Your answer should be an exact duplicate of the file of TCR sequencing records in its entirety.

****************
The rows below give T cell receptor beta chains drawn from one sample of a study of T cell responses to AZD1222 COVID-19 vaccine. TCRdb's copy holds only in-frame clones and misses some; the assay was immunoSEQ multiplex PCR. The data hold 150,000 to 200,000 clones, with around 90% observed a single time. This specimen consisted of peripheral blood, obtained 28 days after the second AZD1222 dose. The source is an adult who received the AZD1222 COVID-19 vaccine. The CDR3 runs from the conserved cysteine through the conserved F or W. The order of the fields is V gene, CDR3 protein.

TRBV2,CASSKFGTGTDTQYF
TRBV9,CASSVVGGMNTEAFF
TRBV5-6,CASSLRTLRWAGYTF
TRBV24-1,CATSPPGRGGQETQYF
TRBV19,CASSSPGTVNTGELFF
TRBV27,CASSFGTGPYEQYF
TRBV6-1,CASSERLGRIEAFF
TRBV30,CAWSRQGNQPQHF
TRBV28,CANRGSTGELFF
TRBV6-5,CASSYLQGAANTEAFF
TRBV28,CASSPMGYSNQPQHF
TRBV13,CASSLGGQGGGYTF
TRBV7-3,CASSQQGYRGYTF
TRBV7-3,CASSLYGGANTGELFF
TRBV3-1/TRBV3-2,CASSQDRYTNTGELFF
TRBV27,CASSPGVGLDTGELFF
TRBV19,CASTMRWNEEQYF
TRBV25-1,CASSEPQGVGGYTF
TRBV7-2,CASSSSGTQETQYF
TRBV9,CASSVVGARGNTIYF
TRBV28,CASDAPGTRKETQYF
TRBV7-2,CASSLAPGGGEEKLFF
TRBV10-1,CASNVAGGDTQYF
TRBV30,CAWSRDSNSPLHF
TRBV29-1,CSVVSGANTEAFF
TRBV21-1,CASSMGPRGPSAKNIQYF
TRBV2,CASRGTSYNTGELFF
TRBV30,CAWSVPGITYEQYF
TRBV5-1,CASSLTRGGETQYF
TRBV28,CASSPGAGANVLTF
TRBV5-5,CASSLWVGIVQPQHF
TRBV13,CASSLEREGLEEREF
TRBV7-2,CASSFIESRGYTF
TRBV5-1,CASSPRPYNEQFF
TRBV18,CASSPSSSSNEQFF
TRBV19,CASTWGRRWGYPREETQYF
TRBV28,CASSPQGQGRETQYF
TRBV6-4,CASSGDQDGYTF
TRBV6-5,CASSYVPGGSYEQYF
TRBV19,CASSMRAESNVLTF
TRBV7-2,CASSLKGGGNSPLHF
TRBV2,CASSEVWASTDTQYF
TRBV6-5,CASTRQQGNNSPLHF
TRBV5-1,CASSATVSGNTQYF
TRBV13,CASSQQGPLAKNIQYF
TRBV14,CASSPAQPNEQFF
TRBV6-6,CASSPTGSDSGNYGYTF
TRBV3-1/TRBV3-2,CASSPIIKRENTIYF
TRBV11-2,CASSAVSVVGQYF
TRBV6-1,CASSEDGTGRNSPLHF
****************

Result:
The rows below give T cell receptor beta chains drawn from one sample of a study of T cell responses to AZD1222 COVID-19 vaccine. TCRdb's copy holds only in-frame clones and misses some; the assay was immunoSEQ multiplex PCR. The data hold 150,000 to 200,000 clones, with around 90% observed a single time. This specimen consisted of peripheral blood, obtained 28 days after the second AZD1222 dose. The source is an adult who received the AZD1222 COVID-19 vaccine. The CDR3 runs from the conserved cysteine through the conserved F or W. The order of the fields is V gene, CDR3 protein.

TRBV2,CASSKFGTGTDTQYF
TRBV9,CASSVVGGMNTEAFF
TRBV5-6,CASSLRTLRWAGYTF
TRBV24-1,CATSPPGRGGQETQYF
TRBV19,CASSSPGTVNTGELFF
TRBV27,CASSFGTGPYEQYF
TRBV6-1,CASSERLGRIEAFF
TRBV30,CAWSRQGNQPQHF
TRBV28,CANRGSTGELFF
TRBV6-5,CASSYLQGAANTEAFF
TRBV28,CASSPMGYSNQPQHF
TRBV13,CASSLGGQGGGYTF
TRBV7-3,CASSQQGYRGYTF
TRBV7-3,CASSLYGGANTGELFF
TRBV3-1/TRBV3-2,CASSQDRYTNTGELFF
TRBV27,CASSPGVGLDTGELFF
TRBV19,CASTMRWNEEQYF
TRBV25-1,CASSEPQGVGGYTF
TRBV7-2,CASSSSGTQETQYF
TRBV9,CASSVVGARGNTIYF
TRBV28,CASDAPGTRKETQYF
TRBV7-2,CASSLAPGGGEEKLFF
TRBV10-1,CASNVAGGDTQYF
TRBV30,CAWSRDSNSPLHF
TRBV29-1,CSVVSGANTEAFF
TRBV21-1,CASSMGPRGPSAKNIQYF
TRBV2,CASRGTSYNTGELFF
TRBV30,CAWSVPGITYEQYF
TRBV5-1,CASSLTRGGETQYF
TRBV28,CASSPGAGANVLTF
TRBV5-5,CASSLWVGIVQPQHF
TRBV13,CASSLEREGLEEREF
TRBV7-2,CASSFIESRGYTF
TRBV5-1,CASSPRPYNEQFF
TRBV18,CASSPSSSSNEQFF
TRBV19,CASTWGRRWGYPREETQYF
TRBV28,CASSPQGQGRETQYF
TRBV6-4,CASSGDQDGYTF
TRBV6-5,CASSYVPGGSYEQYF
TRBV19,CASSMRAESNVLTF
TRBV7-2,CASSLKGGGNSPLHF
TRBV2,CASSEVWASTDTQYF
TRBV6-5,CASTRQQGNNSPLHF
TRBV5-1,CASSATVSGNTQYF
TRBV13,CASSQQGPLAKNIQYF
TRBV14,CASSPAQPNEQFF
TRBV6-6,CASSPTGSDSGNYGYTF
TRBV3-1/TRBV3-2,CASSPIIKRENTIYF
TRBV11-2,CASSAVSVVGQYF
TRBV6-1,CASSEDGTGRNSPLHF